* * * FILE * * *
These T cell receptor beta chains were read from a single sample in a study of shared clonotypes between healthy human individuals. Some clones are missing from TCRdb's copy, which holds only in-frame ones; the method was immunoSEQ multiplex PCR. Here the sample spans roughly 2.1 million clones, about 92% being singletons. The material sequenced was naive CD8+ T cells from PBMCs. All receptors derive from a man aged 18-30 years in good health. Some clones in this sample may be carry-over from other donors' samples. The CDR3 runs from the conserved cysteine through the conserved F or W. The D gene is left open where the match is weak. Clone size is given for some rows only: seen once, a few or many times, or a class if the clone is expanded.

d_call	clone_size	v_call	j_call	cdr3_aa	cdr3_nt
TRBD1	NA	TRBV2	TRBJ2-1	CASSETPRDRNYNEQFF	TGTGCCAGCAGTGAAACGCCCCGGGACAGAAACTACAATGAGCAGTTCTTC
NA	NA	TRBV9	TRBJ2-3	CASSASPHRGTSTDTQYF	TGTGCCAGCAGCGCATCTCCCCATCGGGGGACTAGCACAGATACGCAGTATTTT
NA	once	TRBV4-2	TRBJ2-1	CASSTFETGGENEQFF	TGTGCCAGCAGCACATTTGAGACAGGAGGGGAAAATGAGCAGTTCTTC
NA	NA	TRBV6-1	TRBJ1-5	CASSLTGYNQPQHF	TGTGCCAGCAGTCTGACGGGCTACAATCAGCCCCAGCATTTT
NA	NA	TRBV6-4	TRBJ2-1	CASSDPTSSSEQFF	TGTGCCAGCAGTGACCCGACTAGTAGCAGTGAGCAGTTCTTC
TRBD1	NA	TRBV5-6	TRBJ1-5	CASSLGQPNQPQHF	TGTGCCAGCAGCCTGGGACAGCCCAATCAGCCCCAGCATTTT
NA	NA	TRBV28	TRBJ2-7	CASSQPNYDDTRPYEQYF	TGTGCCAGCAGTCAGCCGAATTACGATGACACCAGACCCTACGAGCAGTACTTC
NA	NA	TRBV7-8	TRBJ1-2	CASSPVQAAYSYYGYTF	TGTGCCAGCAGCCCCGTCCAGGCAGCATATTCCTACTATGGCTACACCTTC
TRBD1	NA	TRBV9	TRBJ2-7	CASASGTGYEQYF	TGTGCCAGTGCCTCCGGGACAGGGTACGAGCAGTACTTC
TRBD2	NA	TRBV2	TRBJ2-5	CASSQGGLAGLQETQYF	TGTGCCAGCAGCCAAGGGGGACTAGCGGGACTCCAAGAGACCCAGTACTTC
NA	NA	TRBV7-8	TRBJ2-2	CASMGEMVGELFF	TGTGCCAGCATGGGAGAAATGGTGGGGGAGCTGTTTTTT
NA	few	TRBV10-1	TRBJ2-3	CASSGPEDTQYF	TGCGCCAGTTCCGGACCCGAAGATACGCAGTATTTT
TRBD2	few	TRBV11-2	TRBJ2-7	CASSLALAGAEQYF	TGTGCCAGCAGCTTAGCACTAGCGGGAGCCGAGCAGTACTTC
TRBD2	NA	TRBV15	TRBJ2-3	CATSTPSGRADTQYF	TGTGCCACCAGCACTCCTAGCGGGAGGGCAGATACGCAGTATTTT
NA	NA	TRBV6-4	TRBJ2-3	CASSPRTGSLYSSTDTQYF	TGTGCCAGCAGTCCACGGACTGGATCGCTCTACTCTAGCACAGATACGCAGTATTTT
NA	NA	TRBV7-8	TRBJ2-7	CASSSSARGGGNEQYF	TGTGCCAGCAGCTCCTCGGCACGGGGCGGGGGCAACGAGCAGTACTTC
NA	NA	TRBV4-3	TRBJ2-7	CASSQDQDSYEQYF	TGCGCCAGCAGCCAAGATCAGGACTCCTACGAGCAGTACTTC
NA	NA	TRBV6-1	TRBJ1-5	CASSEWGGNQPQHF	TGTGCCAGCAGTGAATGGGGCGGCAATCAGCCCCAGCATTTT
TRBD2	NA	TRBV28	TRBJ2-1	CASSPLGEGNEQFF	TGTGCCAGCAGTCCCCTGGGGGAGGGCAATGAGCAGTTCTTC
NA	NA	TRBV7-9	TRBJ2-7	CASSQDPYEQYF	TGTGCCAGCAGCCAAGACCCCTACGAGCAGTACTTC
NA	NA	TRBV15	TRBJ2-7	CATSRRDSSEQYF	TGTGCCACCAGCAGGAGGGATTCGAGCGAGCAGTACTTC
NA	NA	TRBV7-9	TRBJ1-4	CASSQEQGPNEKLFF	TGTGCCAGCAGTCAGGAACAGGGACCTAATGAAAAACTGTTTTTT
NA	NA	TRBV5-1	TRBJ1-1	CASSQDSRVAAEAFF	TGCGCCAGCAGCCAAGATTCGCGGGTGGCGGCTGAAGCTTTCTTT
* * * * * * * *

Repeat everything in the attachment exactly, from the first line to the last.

These T cell receptor beta chains were read from a single sample in a study of shared clonotypes between healthy human individuals. Some clones are missing from TCRdb's copy, which holds only in-frame ones; the method was immunoSEQ multiplex PCR. Here the sample spans roughly 2.1 million clones, about 92% being singletons. The material sequenced was naive CD8+ T cells from PBMCs. All receptors derive from a man aged 18-30 years in good health. Some clones in this sample may be carry-over from other donors' samples. The CDR3 runs from the conserved cysteine through the conserved F or W. The D gene is left open where the match is weak. Clone size is given for some rows only: seen once, a few or many times, or a class if the clone is expanded.

d_call	clone_size	v_call	j_call	cdr3_aa	cdr3_nt
TRBD1	NA	TRBV2	TRBJ2-1	CASSETPRDRNYNEQFF	TGTGCCAGCAGTGAAACGCCCCGGGACAGAAACTACAATGAGCAGTTCTTC
NA	NA	TRBV9	TRBJ2-3	CASSASPHRGTSTDTQYF	TGTGCCAGCAGCGCATCTCCCCATCGGGGGACTAGCACAGATACGCAGTATTTT
NA	once	TRBV4-2	TRBJ2-1	CASSTFETGGENEQFF	TGTGCCAGCAGCACATTTGAGACAGGAGGGGAAAATGAGCAGTTCTTC
NA	NA	TRBV6-1	TRBJ1-5	CASSLTGYNQPQHF	TGTGCCAGCAGTCTGACGGGCTACAATCAGCCCCAGCATTTT
NA	NA	TRBV6-4	TRBJ2-1	CASSDPTSSSEQFF	TGTGCCAGCAGTGACCCGACTAGTAGCAGTGAGCAGTTCTTC
TRBD1	NA	TRBV5-6	TRBJ1-5	CASSLGQPNQPQHF	TGTGCCAGCAGCCTGGGACAGCCCAATCAGCCCCAGCATTTT
NA	NA	TRBV28	TRBJ2-7	CASSQPNYDDTRPYEQYF	TGTGCCAGCAGTCAGCCGAATTACGATGACACCAGACCCTACGAGCAGTACTTC
NA	NA	TRBV7-8	TRBJ1-2	CASSPVQAAYSYYGYTF	TGTGCCAGCAGCCCCGTCCAGGCAGCATATTCCTACTATGGCTACACCTTC
TRBD1	NA	TRBV9	TRBJ2-7	CASASGTGYEQYF	TGTGCCAGTGCCTCCGGGACAGGGTACGAGCAGTACTTC
TRBD2	NA	TRBV2	TRBJ2-5	CASSQGGLAGLQETQYF	TGTGCCAGCAGCCAAGGGGGACTAGCGGGACTCCAAGAGACCCAGTACTTC
NA	NA	TRBV7-8	TRBJ2-2	CASMGEMVGELFF	TGTGCCAGCATGGGAGAAATGGTGGGGGAGCTGTTTTTT
NA	few	TRBV10-1	TRBJ2-3	CASSGPEDTQYF	TGCGCCAGTTCCGGACCCGAAGATACGCAGTATTTT
TRBD2	few	TRBV11-2	TRBJ2-7	CASSLALAGAEQYF	TGTGCCAGCAGCTTAGCACTAGCGGGAGCCGAGCAGTACTTC
TRBD2	NA	TRBV15	TRBJ2-3	CATSTPSGRADTQYF	TGTGCCACCAGCACTCCTAGCGGGAGGGCAGATACGCAGTATTTT
NA	NA	TRBV6-4	TRBJ2-3	CASSPRTGSLYSSTDTQYF	TGTGCCAGCAGTCCACGGACTGGATCGCTCTACTCTAGCACAGATACGCAGTATTTT
NA	NA	TRBV7-8	TRBJ2-7	CASSSSARGGGNEQYF	TGTGCCAGCAGCTCCTCGGCACGGGGCGGGGGCAACGAGCAGTACTTC
NA	NA	TRBV4-3	TRBJ2-7	CASSQDQDSYEQYF	TGCGCCAGCAGCCAAGATCAGGACTCCTACGAGCAGTACTTC
NA	NA	TRBV6-1	TRBJ1-5	CASSEWGGNQPQHF	TGTGCCAGCAGTGAATGGGGCGGCAATCAGCCCCAGCATTTT
TRBD2	NA	TRBV28	TRBJ2-1	CASSPLGEGNEQFF	TGTGCCAGCAGTCCCCTGGGGGAGGGCAATGAGCAGTTCTTC
NA	NA	TRBV7-9	TRBJ2-7	CASSQDPYEQYF	TGTGCCAGCAGCCAAGACCCCTACGAGCAGTACTTC
NA	NA	TRBV15	TRBJ2-7	CATSRRDSSEQYF	TGTGCCACCAGCAGGAGGGATTCGAGCGAGCAGTACTTC
NA	NA	TRBV7-9	TRBJ1-4	CASSQEQGPNEKLFF	TGTGCCAGCAGTCAGGAACAGGGACCTAATGAAAAACTGTTTTTT
NA	NA	TRBV5-1	TRBJ1-1	CASSQDSRVAAEAFF	TGCGCCAGCAGCCAAGATTCGCGGGTGGCGGCTGAAGCTTTCTTT